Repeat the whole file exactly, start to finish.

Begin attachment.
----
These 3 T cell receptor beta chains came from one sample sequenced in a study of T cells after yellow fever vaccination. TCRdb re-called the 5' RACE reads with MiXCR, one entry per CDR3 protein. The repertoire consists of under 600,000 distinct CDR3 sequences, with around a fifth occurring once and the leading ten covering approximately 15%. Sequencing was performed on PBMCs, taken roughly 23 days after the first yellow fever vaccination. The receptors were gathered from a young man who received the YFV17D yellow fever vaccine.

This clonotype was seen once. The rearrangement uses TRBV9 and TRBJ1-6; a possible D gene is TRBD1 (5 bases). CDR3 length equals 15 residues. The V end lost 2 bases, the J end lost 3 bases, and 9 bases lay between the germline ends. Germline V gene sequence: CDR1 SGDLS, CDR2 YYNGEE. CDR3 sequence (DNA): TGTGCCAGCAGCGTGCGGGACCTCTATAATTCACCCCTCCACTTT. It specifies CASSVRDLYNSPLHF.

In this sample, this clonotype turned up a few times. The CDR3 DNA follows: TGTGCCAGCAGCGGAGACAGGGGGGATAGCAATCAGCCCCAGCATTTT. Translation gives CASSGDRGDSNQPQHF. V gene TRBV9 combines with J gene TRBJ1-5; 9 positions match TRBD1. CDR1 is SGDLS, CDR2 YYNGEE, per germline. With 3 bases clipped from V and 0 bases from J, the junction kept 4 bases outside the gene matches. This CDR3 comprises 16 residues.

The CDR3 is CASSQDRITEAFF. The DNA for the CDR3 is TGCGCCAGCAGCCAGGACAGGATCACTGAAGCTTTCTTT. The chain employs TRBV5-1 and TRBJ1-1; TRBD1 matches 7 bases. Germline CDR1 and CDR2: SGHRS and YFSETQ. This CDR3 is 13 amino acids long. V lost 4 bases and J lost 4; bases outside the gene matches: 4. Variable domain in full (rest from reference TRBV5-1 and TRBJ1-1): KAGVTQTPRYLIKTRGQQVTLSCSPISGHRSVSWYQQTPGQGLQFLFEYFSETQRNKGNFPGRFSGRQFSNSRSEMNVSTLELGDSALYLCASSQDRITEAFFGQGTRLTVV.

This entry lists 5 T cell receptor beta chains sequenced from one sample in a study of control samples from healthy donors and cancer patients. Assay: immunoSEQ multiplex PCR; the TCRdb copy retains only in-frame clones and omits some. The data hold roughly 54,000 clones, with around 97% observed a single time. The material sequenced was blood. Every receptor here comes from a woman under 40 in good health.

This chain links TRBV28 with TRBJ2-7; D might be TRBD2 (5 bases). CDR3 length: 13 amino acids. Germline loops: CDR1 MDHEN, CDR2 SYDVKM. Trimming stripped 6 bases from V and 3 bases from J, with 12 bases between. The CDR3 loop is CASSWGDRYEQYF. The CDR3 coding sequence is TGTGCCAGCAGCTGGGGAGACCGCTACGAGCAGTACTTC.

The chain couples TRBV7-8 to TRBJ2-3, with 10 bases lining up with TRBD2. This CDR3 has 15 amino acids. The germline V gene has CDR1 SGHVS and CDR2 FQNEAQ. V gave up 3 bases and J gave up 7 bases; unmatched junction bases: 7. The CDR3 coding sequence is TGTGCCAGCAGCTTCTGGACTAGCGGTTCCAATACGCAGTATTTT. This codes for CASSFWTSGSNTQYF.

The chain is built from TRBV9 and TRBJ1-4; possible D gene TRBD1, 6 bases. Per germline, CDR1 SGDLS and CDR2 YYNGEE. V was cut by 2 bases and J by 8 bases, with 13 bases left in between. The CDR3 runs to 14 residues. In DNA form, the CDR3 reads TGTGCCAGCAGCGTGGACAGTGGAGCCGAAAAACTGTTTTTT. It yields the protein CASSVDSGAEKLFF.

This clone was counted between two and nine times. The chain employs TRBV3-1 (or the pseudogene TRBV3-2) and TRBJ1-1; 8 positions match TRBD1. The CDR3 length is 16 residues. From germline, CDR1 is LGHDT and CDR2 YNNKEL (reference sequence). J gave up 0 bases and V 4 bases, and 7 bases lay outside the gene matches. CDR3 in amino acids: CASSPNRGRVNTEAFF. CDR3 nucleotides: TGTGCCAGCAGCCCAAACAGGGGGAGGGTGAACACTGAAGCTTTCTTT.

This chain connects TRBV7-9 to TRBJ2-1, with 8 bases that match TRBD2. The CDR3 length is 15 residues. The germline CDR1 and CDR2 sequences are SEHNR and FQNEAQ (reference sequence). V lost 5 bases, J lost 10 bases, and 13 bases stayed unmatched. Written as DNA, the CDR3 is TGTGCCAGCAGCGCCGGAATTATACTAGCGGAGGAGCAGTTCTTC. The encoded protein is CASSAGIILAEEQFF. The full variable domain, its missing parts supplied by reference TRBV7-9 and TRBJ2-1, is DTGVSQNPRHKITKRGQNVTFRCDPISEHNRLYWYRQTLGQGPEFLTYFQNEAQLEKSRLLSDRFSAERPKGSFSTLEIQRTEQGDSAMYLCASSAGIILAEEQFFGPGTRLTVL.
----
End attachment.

These 3 T cell receptor beta chains came from one sample sequenced in a study of T cells after yellow fever vaccination. TCRdb re-called the 5' RACE reads with MiXCR, one entry per CDR3 protein. The repertoire consists of under 600,000 distinct CDR3 sequences, with around a fifth occurring once and the leading ten covering approximately 15%. Sequencing was performed on PBMCs, taken roughly 23 days after the first yellow fever vaccination. The receptors were gathered from a young man who received the YFV17D yellow fever vaccine.

This clonotype was seen once. The rearrangement uses TRBV9 and TRBJ1-6; a possible D gene is TRBD1 (5 bases). CDR3 length equals 15 residues. The V end lost 2 bases, the J end lost 3 bases, and 9 bases lay between the germline ends. Germline V gene sequence: CDR1 SGDLS, CDR2 YYNGEE. CDR3 sequence (DNA): TGTGCCAGCAGCGTGCGGGACCTCTATAATTCACCCCTCCACTTT. It specifies CASSVRDLYNSPLHF.

In this sample, this clonotype turned up a few times. The CDR3 DNA follows: TGTGCCAGCAGCGGAGACAGGGGGGATAGCAATCAGCCCCAGCATTTT. Translation gives CASSGDRGDSNQPQHF. V gene TRBV9 combines with J gene TRBJ1-5; 9 positions match TRBD1. CDR1 is SGDLS, CDR2 YYNGEE, per germline. With 3 bases clipped from V and 0 bases from J, the junction kept 4 bases outside the gene matches. This CDR3 comprises 16 residues.

The CDR3 is CASSQDRITEAFF. The DNA for the CDR3 is TGCGCCAGCAGCCAGGACAGGATCACTGAAGCTTTCTTT. The chain employs TRBV5-1 and TRBJ1-1; TRBD1 matches 7 bases. Germline CDR1 and CDR2: SGHRS and YFSETQ. This CDR3 is 13 amino acids long. V lost 4 bases and J lost 4; bases outside the gene matches: 4. Variable domain in full (rest from reference TRBV5-1 and TRBJ1-1): KAGVTQTPRYLIKTRGQQVTLSCSPISGHRSVSWYQQTPGQGLQFLFEYFSETQRNKGNFPGRFSGRQFSNSRSEMNVSTLELGDSALYLCASSQDRITEAFFGQGTRLTVV.

This entry lists 5 T cell receptor beta chains sequenced from one sample in a study of control samples from healthy donors and cancer patients. Assay: immunoSEQ multiplex PCR; the TCRdb copy retains only in-frame clones and omits some. The data hold roughly 54,000 clones, with around 97% observed a single time. The material sequenced was blood. Every receptor here comes from a woman under 40 in good health.

This chain links TRBV28 with TRBJ2-7; D might be TRBD2 (5 bases). CDR3 length: 13 amino acids. Germline loops: CDR1 MDHEN, CDR2 SYDVKM. Trimming stripped 6 bases from V and 3 bases from J, with 12 bases between. The CDR3 loop is CASSWGDRYEQYF. The CDR3 coding sequence is TGTGCCAGCAGCTGGGGAGACCGCTACGAGCAGTACTTC.

The chain couples TRBV7-8 to TRBJ2-3, with 10 bases lining up with TRBD2. This CDR3 has 15 amino acids. The germline V gene has CDR1 SGHVS and CDR2 FQNEAQ. V gave up 3 bases and J gave up 7 bases; unmatched junction bases: 7. The CDR3 coding sequence is TGTGCCAGCAGCTTCTGGACTAGCGGTTCCAATACGCAGTATTTT. This codes for CASSFWTSGSNTQYF.

The chain is built from TRBV9 and TRBJ1-4; possible D gene TRBD1, 6 bases. Per germline, CDR1 SGDLS and CDR2 YYNGEE. V was cut by 2 bases and J by 8 bases, with 13 bases left in between. The CDR3 runs to 14 residues. In DNA form, the CDR3 reads TGTGCCAGCAGCGTGGACAGTGGAGCCGAAAAACTGTTTTTT. It yields the protein CASSVDSGAEKLFF.

This clone was counted between two and nine times. The chain employs TRBV3-1 (or the pseudogene TRBV3-2) and TRBJ1-1; 8 positions match TRBD1. The CDR3 length is 16 residues. From germline, CDR1 is LGHDT and CDR2 YNNKEL (reference sequence). J gave up 0 bases and V 4 bases, and 7 bases lay outside the gene matches. CDR3 in amino acids: CASSPNRGRVNTEAFF. CDR3 nucleotides: TGTGCCAGCAGCCCAAACAGGGGGAGGGTGAACACTGAAGCTTTCTTT.

This chain connects TRBV7-9 to TRBJ2-1, with 8 bases that match TRBD2. The CDR3 length is 15 residues. The germline CDR1 and CDR2 sequences are SEHNR and FQNEAQ (reference sequence). V lost 5 bases, J lost 10 bases, and 13 bases stayed unmatched. Written as DNA, the CDR3 is TGTGCCAGCAGCGCCGGAATTATACTAGCGGAGGAGCAGTTCTTC. The encoded protein is CASSAGIILAEEQFF. The full variable domain, its missing parts supplied by reference TRBV7-9 and TRBJ2-1, is DTGVSQNPRHKITKRGQNVTFRCDPISEHNRLYWYRQTLGQGPEFLTYFQNEAQLEKSRLLSDRFSAERPKGSFSTLEIQRTEQGDSAMYLCASSAGIILAEEQFFGPGTRLTVL.